“I think your mother named you, but I don’t know for sure. You were already a few days old when I met you, and I never thought to ask where your name came from until now.”
That had been my next question, and it explained why Papa had never objected to my nickname. He’d never been comfortable with my full name. I’d never really liked it either. For one thing, my real name was too long. ‘Ran’ was short and fast like me because I’m always running off.
“Ok, you heard the answer, now spill. Give us J.C.’s message.” Uncle Miren gave the dragon a gimlet stare.
“Who said it was J.C.’s message?”
“You did. Didn’t she?” I looked to Papa and Uncle Miren for confirmation because I was suddenly very confused. Hadn’t she said it was from J.C. or had she only implied that it was? Newsletter-Dragons were tricky creatures.
Papa considered this, but it was Uncle Miren who spoke up. “Just give us the message.”
The newsletter dragon dropped something shiny, and I escaped Papa’s hold so I could get to it first. But his magic beat me to it, and I slammed into a soft, green, translucent wall. I frowned at it, but it didn’t let me pass. Papa’s magic took my safety a little too seriously sometimes.
“It’s just a silver-and-white ball with a hook on one end for hanging it,” I said.
“We don’t know that for certain.”
Papa reached past me, and the shield parted for him. That was so unfair. The silver-and-white ball rolled into his hand, and I tried to grab it from him, but he was too tall and could easily hold it out of reach while he examined it.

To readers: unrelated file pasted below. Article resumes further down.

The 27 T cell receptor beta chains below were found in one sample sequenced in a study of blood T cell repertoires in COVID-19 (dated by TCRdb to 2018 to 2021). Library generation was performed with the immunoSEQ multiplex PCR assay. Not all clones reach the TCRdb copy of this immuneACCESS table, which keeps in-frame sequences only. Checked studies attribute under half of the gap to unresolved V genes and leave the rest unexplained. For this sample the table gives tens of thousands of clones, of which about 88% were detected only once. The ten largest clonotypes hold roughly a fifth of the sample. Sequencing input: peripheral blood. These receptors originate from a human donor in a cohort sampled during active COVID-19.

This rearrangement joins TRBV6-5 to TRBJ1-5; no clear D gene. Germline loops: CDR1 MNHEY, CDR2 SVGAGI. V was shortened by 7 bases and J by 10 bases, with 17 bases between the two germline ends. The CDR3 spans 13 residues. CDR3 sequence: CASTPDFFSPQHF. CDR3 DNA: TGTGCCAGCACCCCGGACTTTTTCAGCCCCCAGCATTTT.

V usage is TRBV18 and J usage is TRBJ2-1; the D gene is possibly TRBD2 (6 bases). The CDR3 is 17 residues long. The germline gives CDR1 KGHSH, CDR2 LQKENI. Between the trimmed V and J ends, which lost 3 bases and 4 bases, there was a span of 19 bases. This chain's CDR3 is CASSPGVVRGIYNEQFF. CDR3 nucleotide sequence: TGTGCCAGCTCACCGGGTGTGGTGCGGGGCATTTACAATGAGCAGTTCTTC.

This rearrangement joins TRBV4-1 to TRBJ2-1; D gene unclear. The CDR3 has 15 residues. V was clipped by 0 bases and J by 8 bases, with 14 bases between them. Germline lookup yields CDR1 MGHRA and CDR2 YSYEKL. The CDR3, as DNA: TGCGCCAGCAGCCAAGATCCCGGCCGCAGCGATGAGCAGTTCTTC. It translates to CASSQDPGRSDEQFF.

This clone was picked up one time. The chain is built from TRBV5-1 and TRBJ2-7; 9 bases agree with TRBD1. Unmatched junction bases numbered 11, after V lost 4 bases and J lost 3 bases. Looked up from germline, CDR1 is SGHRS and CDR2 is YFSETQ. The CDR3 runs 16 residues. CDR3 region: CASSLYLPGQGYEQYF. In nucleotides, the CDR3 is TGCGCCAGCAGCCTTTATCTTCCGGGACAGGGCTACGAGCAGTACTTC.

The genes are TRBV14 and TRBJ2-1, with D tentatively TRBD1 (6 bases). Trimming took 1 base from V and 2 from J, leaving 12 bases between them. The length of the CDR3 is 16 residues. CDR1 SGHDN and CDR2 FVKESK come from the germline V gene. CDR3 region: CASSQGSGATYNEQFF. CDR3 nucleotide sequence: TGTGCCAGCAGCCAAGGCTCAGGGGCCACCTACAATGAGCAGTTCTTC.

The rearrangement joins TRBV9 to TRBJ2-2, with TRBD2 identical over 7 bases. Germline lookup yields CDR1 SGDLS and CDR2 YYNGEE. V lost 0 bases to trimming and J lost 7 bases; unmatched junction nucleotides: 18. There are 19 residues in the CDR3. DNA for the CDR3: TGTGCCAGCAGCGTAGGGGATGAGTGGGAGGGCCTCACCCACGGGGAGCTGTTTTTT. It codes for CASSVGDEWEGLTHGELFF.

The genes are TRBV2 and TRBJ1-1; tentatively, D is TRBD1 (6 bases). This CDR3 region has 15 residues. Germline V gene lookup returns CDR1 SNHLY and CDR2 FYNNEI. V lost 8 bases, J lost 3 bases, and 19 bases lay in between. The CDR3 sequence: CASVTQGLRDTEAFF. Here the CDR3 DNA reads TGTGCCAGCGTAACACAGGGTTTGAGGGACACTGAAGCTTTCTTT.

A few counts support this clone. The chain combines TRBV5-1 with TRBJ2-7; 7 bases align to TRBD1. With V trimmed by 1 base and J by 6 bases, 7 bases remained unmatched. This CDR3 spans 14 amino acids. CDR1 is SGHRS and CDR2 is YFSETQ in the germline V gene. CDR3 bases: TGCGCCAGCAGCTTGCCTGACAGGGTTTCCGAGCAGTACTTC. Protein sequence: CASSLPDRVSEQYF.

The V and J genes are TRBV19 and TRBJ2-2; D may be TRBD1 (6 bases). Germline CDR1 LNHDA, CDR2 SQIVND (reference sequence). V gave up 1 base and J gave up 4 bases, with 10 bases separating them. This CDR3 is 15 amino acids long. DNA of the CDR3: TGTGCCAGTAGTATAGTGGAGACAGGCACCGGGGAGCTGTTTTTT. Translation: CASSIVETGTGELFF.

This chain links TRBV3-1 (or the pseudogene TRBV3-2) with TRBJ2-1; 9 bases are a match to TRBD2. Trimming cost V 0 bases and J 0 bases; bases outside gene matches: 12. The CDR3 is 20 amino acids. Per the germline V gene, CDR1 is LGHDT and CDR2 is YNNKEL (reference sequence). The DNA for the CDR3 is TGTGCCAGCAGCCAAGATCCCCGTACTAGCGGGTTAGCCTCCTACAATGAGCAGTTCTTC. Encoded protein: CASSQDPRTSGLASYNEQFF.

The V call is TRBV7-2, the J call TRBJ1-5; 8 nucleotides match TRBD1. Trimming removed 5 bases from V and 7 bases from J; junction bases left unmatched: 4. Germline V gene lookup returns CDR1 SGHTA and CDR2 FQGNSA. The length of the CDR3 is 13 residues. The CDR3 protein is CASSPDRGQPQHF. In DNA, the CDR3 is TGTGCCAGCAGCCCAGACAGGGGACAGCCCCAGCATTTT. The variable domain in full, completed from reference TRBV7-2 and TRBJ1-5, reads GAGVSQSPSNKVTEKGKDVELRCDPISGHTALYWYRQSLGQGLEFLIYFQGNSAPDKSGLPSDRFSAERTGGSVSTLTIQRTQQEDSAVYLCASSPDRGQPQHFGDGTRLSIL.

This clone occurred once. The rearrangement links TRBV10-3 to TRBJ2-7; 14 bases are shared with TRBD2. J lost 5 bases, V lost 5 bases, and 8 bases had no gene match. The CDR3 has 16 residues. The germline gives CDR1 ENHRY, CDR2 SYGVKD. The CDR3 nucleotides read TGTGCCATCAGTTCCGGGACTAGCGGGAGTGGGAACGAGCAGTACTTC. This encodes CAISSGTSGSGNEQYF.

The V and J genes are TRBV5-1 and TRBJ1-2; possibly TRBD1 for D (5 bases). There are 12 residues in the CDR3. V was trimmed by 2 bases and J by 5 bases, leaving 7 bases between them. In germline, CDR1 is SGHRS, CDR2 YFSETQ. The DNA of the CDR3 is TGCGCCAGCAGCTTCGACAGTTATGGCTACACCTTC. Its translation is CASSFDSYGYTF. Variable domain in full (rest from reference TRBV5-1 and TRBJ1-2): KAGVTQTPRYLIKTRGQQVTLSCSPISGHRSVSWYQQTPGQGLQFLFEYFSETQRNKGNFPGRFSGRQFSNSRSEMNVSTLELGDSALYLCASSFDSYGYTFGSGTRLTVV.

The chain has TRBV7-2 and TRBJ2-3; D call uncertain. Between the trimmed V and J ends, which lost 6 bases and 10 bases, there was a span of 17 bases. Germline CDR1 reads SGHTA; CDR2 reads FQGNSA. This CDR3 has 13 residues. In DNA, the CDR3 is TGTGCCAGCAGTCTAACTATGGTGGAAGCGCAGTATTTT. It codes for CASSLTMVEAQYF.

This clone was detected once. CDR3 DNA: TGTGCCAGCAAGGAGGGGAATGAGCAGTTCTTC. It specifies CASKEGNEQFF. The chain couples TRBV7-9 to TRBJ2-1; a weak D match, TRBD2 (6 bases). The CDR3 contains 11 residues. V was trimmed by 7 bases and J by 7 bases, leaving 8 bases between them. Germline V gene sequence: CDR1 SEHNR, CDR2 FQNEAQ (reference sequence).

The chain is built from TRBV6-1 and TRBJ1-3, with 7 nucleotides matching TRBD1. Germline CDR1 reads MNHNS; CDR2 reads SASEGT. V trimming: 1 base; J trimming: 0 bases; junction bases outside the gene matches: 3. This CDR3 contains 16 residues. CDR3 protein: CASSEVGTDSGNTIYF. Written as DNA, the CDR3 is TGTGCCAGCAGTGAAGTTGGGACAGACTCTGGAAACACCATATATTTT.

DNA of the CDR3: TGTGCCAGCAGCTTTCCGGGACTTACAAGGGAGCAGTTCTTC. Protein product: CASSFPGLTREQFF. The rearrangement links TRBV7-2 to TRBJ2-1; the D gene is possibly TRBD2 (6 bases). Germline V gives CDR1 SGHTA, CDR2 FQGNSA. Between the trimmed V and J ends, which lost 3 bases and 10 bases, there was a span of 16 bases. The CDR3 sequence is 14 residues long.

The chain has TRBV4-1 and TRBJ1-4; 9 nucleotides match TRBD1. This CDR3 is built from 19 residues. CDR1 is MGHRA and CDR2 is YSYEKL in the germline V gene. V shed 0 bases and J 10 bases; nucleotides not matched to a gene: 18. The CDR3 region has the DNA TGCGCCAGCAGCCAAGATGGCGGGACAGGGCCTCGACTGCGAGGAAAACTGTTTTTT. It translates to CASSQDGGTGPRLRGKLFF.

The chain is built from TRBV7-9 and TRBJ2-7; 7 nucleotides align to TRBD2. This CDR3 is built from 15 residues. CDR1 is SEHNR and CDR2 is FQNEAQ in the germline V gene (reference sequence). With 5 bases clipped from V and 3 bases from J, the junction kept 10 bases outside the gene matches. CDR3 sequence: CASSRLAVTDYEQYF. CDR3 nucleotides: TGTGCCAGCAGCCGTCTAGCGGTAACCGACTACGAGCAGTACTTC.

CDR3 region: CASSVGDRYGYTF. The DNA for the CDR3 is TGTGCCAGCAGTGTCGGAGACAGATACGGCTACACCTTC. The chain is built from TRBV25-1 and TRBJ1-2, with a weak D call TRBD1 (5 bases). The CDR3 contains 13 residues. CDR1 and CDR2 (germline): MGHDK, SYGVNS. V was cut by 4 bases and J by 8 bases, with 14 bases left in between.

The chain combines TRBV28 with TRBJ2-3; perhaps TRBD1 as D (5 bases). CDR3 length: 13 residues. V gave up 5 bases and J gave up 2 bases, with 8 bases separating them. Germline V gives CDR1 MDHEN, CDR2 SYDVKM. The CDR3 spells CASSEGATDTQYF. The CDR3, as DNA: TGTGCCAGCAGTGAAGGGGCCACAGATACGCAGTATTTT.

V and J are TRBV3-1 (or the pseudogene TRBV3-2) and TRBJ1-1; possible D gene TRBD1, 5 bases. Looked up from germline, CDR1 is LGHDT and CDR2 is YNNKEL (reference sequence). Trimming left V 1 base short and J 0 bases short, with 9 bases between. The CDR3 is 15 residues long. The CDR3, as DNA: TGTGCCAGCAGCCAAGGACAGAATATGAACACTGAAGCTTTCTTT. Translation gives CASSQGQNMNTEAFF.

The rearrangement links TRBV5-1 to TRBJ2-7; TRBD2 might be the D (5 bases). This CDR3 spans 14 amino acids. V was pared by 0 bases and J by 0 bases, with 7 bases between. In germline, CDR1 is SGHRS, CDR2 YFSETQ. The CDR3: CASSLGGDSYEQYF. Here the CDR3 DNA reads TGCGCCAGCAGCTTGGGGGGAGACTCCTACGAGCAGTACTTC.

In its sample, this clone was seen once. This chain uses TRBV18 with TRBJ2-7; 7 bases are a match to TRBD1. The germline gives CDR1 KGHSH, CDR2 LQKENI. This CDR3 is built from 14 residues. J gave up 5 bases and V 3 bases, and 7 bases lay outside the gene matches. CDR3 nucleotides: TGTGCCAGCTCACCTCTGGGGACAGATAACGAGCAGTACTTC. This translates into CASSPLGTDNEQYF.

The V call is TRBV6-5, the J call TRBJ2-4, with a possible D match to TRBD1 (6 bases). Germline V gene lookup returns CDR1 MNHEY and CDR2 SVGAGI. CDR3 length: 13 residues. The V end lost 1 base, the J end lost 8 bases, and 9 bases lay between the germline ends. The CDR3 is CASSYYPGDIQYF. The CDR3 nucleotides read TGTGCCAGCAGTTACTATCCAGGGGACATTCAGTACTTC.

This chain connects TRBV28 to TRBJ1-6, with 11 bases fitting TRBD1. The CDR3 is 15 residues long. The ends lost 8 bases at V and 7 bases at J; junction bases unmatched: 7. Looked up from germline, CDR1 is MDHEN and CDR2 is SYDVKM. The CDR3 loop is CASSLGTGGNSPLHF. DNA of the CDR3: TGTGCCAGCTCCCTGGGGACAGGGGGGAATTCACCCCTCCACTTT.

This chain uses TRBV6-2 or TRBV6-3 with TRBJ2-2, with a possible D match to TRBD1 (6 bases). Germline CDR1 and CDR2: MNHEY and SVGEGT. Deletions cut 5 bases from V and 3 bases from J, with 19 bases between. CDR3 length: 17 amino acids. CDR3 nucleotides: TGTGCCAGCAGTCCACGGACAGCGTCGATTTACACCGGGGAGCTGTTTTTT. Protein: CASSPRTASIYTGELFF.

“What is it?” Uncle Miren asked. He hadn’t budged from his seat on the floor.
“It looks like an ornament.”
“Is there a message inside it?” I asked because there was supposed to be.
“Not that I can find.”
“Hey, what happened to the dragon?” I pointed at the ceiling, but the projection was gone. It had cut off just as I’d been about to ask the Newsletter-Dragon what had happened to the message.
“She’s gone. She must be winging her way back to cyberspace right now.”
And all we got was a shiny ornament I had yet to examine. Papa didn’t look ready to share it yet, so I bided my time.
“That confounded dragon. There never was a message. She was playing with us that whole time.” Uncle Miren slammed his fist down on a nearby book.
“Hey, don’t harm that or I’ll have to pay for it.” Papa glared at Uncle Miren.
“What is it, Papa? You have that look. Did you find the message?” I still hoped there was one after all the drama the Newsletter-Dragon had put us through.
“No, but I’ve seen this ornament before.” Papa turned it in his big hands, and it reflected the green glow of his eyes. He couldn’t take his eyes off it.
“Can I see it? I promise not to drop it.”
Reluctantly, he handed it over, and I held it gingerly. It was made of frosted glass and mirrored diamonds that caught the glow of Papa’s eyes. And there was something else in there. I stared hard at one of the diamonds, and two silhouettes separated from the wintry scene captured in the silvered glass. Behind them, enchanted trees towered over them. They seemed to be arguing about something, but the picture had no sound.
~ ~ ~
Tune in next week for an all-new holiday adventure starring Papa and me. In the meantime, give your loved ones the gift of great storytelling this holiday season:
Deals, Giveaways & Other Cool Stuff
Until next time, dear reader
This is Ran, son of Sarn, “Seeker of Messages,” wishing you a great week! 😉